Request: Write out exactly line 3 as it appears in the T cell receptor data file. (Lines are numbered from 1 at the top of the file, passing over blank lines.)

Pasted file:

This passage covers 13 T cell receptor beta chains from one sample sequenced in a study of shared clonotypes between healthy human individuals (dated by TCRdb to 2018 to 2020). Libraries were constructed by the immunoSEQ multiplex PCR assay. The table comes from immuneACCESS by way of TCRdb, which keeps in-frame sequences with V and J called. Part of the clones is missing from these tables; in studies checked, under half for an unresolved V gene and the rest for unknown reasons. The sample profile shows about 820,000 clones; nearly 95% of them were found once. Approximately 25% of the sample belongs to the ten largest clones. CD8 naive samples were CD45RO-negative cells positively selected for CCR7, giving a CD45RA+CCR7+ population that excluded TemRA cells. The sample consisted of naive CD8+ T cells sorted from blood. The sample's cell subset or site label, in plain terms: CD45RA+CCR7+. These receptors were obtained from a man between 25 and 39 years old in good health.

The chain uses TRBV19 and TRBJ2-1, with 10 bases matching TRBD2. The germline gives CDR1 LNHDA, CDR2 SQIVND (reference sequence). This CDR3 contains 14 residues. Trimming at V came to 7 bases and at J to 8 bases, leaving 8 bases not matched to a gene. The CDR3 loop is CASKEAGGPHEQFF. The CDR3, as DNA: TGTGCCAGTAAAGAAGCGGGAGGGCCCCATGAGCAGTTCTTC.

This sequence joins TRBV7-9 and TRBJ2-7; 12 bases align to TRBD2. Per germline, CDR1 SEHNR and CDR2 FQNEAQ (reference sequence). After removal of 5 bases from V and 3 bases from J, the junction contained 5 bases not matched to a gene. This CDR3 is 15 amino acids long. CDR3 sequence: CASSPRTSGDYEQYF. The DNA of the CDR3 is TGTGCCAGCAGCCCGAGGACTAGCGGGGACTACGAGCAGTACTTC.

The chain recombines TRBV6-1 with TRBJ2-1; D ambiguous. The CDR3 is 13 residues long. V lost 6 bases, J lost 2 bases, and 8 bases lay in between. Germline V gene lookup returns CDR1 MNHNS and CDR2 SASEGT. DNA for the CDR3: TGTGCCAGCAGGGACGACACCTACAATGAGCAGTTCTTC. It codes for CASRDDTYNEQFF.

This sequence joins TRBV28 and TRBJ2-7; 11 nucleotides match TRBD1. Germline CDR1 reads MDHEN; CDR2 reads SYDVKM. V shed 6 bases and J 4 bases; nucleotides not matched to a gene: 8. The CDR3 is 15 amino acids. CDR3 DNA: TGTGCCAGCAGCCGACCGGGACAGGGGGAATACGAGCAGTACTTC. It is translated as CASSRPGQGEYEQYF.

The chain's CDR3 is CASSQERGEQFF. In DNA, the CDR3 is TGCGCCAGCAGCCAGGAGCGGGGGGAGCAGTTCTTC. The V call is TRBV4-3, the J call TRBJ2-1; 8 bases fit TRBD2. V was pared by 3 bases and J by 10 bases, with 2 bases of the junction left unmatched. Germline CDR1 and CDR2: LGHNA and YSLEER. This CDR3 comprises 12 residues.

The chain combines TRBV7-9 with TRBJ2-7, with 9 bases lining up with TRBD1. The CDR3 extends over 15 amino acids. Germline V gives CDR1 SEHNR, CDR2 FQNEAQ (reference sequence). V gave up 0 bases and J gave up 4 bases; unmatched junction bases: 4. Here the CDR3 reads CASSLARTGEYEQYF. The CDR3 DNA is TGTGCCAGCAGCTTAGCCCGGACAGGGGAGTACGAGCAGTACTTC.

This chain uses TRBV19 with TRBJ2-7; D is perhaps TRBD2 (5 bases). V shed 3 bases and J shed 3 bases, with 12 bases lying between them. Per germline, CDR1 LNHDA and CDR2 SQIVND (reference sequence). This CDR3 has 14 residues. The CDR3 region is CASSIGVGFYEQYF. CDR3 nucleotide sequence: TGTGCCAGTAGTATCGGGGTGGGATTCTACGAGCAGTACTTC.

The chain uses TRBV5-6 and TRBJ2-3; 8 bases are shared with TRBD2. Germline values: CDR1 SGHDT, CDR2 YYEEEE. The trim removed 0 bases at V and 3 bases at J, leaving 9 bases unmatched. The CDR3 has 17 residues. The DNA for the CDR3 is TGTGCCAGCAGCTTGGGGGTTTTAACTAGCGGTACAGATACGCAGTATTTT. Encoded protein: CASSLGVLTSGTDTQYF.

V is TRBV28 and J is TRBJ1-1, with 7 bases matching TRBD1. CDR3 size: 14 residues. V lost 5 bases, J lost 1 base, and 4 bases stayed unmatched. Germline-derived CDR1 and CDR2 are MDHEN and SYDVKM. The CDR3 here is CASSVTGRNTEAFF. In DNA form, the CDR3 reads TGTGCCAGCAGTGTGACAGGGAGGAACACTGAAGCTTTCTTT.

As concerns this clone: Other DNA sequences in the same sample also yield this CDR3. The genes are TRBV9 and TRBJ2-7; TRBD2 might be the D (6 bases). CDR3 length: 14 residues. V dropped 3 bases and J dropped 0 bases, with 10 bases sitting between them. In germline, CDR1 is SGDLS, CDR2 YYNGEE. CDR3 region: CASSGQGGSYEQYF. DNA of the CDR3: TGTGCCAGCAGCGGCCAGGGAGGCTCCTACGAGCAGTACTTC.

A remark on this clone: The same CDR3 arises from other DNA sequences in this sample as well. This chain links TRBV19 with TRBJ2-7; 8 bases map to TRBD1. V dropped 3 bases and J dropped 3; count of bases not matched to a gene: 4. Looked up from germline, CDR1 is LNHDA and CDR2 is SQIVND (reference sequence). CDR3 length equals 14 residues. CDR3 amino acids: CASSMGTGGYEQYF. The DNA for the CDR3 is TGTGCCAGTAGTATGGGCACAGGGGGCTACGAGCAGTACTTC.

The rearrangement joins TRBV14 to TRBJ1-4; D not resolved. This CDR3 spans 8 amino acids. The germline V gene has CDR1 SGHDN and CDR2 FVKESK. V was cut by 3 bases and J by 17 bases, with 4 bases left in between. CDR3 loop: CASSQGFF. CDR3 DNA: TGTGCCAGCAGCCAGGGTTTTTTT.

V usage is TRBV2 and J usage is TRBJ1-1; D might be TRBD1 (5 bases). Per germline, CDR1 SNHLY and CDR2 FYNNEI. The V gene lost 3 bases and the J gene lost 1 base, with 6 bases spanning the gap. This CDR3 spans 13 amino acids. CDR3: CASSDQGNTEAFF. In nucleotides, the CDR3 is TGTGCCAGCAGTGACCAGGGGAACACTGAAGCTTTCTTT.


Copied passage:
This sequence joins TRBV7-9 and TRBJ2-7; 12 bases align to TRBD2. Per germline, CDR1 SEHNR and CDR2 FQNEAQ (reference sequence). After removal of 5 bases from V and 3 bases from J, the junction contained 5 bases not matched to a gene. This CDR3 is 15 amino acids long. CDR3 sequence: CASSPRTSGDYEQYF. The DNA of the CDR3 is TGTGCCAGCAGCCCGAGGACTAGCGGGGACTACGAGCAGTACTTC.